US4935801A (en) * 1987-01-27 1990-06-19 Inmos Corporation Metallic fuse with optically absorptive layer
US5780918A (en) * 1990-05-22 1998-07-14 Seiko Epson Corporation Semiconductor integrated circuit device having a programmable adjusting element in the form of a fuse mounted on a margin of the device and a method of manufacturing the same
US5759877A (en) * 1992-02-05 1998-06-02 At&T Global Information Solutions Company Semiconductor fuse structure
US5376820A (en) * 1992-02-05 1994-12-27 Ncr Corporation Semiconductor fuse structure
US5672905A (en) * 1992-08-26 1997-09-30 At&T Global Information Solutions Company Semiconductor fuse and method
US5963825A (en) * 1992-08-26 1999-10-05 Hyundai Electronics America Method of fabrication of semiconductor fuse with polysilicon plate
US5536968A (en) * 1992-12-18 1996-07-16 At&T Global Information Solutions Company Polysilicon fuse array structure for integrated circuits
US6080649A (en) * 1996-01-08 2000-06-27 Siemens Aktiengesellschaft Fusible link in an integrated semiconductor circuit and process for producing the fusible link
US6303980B1 (en) 1996-01-08 2001-10-16 Infineon Technologies Ag Fusible link in an integrated semiconductor circuit and a memory cell of a semiconductor component
US6013938A (en) * 1996-07-19 2000-01-11 Sharp Kabushiki Kaisha Power control device
US5949127A (en) * 1997-06-06 1999-09-07 Integrated Device Technology, Inc. Electrically programmable interlevel fusible link for integrated circuits
US6333524B1 (en) 1997-06-06 2001-12-25 Integrated Device Technology, Inc. Electrically programmable interlevel fusible link for integrated circuits
US6458676B1 (en) 2001-06-25 2002-10-01 Lucent Technologies Inc. Method of varying the resistance along a conductive layer
US6542397B2 (en) 2001-06-25 2003-04-01 Lucent Technologies Inc. Read only memory structure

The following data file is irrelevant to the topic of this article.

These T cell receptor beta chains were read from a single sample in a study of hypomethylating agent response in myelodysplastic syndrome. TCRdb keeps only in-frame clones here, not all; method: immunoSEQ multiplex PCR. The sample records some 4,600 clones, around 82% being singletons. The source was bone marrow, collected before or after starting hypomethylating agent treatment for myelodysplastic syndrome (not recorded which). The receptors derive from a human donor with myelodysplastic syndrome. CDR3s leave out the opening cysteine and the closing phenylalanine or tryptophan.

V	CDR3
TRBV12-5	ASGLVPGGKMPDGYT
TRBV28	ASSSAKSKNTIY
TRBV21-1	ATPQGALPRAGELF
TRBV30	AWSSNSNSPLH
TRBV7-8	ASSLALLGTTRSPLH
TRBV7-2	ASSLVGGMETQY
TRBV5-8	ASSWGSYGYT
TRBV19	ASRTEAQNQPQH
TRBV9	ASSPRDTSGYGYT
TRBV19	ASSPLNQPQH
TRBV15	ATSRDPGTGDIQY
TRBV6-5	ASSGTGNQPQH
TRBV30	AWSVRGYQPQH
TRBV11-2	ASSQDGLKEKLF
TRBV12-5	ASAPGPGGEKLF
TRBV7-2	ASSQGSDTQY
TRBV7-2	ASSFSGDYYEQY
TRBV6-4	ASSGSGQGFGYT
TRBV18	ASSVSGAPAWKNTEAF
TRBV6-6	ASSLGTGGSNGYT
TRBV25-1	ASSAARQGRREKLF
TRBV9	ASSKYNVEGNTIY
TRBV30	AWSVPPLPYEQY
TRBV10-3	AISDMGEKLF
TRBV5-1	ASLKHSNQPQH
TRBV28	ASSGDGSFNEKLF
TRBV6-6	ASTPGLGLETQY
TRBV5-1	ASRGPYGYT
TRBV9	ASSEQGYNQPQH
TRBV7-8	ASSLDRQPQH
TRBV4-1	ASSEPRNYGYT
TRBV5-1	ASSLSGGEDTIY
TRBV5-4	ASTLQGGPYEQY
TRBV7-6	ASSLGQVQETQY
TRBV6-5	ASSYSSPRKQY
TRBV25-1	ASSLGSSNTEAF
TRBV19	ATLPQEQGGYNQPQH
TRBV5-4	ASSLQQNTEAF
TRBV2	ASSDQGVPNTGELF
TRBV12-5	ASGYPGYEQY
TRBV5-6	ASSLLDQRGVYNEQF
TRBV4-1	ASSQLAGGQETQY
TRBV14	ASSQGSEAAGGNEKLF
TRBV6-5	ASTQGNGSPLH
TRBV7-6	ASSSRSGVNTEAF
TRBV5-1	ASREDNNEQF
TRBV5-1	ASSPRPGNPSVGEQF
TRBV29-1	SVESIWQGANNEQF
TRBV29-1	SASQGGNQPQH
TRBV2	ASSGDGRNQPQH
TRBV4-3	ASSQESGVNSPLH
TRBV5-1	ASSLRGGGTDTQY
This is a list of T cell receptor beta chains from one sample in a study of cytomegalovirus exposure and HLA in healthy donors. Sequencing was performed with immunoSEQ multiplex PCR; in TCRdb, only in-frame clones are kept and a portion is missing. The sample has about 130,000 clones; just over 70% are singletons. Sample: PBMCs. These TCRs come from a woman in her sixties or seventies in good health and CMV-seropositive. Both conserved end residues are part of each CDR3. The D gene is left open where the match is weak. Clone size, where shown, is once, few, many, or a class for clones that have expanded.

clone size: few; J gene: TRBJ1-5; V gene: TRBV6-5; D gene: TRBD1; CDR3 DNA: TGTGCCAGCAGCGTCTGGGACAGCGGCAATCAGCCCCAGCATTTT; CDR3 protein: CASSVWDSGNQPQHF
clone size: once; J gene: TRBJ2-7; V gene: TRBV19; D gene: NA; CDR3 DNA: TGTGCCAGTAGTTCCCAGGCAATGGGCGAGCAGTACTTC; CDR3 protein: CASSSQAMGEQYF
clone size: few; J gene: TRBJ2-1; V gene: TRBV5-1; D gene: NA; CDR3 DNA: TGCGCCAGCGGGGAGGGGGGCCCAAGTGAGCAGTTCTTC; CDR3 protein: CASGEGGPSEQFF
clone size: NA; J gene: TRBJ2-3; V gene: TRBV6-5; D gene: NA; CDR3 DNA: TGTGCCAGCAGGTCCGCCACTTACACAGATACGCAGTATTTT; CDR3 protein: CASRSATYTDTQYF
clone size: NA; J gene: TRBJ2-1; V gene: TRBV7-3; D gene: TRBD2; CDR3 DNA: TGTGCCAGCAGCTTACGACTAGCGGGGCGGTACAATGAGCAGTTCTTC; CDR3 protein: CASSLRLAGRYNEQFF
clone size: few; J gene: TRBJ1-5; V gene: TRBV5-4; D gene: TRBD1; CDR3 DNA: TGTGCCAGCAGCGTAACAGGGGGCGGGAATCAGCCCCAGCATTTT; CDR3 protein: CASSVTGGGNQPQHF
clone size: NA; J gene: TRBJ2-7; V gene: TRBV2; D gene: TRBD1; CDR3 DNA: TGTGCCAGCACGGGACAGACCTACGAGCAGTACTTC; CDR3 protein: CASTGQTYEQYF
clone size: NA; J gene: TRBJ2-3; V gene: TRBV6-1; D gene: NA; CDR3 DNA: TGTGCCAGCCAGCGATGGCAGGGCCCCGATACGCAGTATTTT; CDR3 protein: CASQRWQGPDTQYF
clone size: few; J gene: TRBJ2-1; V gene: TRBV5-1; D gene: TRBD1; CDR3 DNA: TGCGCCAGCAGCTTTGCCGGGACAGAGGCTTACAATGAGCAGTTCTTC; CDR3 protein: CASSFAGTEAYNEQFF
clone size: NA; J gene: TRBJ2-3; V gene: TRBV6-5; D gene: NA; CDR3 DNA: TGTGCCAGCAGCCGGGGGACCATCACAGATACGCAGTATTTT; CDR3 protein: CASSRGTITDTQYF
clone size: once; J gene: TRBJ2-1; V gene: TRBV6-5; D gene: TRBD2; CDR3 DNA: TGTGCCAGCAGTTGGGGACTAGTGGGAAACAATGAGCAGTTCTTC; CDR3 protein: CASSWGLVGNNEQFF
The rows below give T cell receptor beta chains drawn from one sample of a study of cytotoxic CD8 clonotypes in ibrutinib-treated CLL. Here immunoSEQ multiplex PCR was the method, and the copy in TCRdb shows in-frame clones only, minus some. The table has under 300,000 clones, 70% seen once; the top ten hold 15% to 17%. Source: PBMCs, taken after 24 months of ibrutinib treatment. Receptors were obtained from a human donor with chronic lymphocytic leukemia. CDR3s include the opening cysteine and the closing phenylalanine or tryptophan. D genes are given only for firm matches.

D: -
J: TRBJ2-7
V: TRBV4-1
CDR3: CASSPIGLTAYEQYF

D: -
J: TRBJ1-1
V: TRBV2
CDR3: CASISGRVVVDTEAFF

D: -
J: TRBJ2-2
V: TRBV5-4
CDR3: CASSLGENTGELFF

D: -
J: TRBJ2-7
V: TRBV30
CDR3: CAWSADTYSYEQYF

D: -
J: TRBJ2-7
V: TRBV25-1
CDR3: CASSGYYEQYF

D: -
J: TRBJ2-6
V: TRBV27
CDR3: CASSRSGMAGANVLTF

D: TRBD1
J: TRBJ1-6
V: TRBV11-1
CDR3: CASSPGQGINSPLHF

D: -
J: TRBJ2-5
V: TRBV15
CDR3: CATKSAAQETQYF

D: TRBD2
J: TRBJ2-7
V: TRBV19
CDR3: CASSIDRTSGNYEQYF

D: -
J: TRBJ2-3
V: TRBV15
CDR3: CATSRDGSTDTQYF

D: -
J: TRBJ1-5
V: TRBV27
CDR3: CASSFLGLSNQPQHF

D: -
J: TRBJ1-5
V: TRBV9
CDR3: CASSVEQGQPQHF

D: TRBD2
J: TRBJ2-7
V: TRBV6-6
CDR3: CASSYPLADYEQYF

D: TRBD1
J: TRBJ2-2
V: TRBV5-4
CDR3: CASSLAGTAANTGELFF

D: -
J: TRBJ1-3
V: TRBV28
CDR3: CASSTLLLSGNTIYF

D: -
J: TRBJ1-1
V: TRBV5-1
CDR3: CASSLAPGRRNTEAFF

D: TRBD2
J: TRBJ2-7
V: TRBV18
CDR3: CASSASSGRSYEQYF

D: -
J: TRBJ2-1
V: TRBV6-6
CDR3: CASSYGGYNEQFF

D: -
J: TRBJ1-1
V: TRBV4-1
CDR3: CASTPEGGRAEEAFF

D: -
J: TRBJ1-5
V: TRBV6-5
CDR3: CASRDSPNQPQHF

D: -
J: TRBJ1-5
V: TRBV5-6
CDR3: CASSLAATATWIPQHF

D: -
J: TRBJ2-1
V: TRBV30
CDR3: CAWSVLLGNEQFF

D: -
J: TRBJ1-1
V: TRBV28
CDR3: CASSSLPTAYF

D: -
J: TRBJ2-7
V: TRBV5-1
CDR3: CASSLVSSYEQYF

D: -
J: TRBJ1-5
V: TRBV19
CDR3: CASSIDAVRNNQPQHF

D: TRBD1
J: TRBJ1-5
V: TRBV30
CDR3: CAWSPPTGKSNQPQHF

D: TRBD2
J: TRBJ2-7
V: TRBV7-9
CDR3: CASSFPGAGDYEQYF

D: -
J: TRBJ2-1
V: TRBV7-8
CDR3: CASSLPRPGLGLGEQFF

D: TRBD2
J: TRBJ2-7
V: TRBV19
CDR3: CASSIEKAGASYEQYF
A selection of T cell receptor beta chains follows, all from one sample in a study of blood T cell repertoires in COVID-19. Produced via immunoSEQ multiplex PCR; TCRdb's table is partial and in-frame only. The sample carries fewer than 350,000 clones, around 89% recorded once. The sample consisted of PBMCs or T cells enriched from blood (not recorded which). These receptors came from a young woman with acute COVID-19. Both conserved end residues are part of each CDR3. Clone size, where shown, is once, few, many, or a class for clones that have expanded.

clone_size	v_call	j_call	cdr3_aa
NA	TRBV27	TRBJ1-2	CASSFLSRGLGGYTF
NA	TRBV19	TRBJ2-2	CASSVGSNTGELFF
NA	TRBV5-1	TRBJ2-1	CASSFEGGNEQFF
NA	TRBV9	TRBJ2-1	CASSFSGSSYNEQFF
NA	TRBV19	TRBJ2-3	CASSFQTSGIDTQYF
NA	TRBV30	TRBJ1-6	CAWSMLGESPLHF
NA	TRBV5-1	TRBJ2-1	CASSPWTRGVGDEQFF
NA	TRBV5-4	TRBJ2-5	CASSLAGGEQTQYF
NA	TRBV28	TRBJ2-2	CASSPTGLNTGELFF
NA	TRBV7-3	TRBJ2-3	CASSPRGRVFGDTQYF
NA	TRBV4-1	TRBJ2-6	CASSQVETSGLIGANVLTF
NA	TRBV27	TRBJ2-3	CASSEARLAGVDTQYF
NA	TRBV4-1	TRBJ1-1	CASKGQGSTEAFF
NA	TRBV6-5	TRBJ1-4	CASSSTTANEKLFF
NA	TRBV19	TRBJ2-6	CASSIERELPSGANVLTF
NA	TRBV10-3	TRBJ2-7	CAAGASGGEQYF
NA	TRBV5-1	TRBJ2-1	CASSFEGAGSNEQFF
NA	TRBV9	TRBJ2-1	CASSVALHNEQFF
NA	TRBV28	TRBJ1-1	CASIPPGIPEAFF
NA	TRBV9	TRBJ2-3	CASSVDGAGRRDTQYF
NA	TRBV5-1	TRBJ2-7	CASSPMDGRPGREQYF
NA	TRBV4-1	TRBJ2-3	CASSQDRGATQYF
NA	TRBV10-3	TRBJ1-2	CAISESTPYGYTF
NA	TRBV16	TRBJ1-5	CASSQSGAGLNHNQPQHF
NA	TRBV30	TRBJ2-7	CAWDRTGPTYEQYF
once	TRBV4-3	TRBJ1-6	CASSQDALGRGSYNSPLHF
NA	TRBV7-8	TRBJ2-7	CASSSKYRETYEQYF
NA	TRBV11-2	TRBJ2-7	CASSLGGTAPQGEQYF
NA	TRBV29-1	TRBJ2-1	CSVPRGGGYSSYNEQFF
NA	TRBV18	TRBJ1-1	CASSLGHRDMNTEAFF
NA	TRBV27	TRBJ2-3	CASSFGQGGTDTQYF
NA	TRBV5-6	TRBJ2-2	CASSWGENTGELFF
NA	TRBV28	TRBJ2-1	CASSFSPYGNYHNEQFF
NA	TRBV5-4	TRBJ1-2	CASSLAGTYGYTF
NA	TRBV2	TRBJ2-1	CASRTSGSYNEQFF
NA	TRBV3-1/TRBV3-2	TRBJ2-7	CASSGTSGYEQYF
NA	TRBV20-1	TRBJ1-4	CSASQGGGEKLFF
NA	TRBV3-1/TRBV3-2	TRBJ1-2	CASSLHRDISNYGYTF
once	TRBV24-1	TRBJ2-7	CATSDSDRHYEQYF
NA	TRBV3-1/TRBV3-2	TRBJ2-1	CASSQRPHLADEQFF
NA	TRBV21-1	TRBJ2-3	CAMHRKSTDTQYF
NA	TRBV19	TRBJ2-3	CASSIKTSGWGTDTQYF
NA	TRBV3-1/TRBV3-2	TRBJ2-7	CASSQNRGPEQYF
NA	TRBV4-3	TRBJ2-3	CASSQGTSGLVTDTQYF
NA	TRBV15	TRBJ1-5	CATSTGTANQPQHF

Similar Documents

Publication Publication Date Title
US6124194A (en) Method of fabrication of anti-fuse integrated with dual damascene process
US6022797A (en) Method of manufacturing through holes in a semiconductor device
US5854510A (en) Low power programmable fuse structures
US5272666A (en) Programmable semiconductor antifuse structure and method of fabricating
US5780333A (en) Method of fabricating an analog semiconductor device having a salicide layer
US6069064A (en) Method for forming a junctionless antifuse
US5311039A (en) PROM and ROM memory cells
US5493146A (en) Anti-fuse structure for reducing contamination of the anti-fuse material
US6344410B1 (en) Manufacturing method for semiconductor metalization barrier
US4042950A (en) Platinum silicide fuse links for integrated circuit devices
US6368902B1 (en) Enhanced efuses by the local degradation of the fuse link
US4833519A (en) Semiconductor device with a wiring layer having good step coverage for contact holes
EP0452091A2 (en) Electrically programmable antifuse element and method of forming it
US4462150A (en) Method of forming energy beam activated conductive regions between circuit elements
US4531144A (en) Aluminum-refractory metal interconnect with anodized periphery
US3717852A (en) Electronically rewritable read-only memory using via connections
US4491860A (en) TiW2 N Fusible links in semiconductor integrated circuits
US5057451A (en) Method of forming an antifuse element with substantially reduced capacitance using the locos technique
US5381040A (en) Small geometry contact
US5362662A (en) Method for producing semiconductor memory device having a planar cell structure
US5508220A (en) Method of forming antifuses having minimum areas
US5112765A (en) Method of forming stacked tungsten gate PFET devices and structures resulting therefrom
US6498385B1 (en) Post-fuse blow corrosion prevention structure for copper fuses
US4198744A (en) Process for fabrication of fuse and interconnects
US5163180A (en) Low voltage programming antifuse and transistor breakdown method for making same

Legal Events

Date Code Title Description
AS Assignment

Owner name: AT&T TELETYPE CORPORATION A CORP OF DE

Free format text: CHANGE OF NAME;ASSIGNOR:TELETYPE CORPORATION;REEL/FRAME:004372/0404

Effective date: 19840817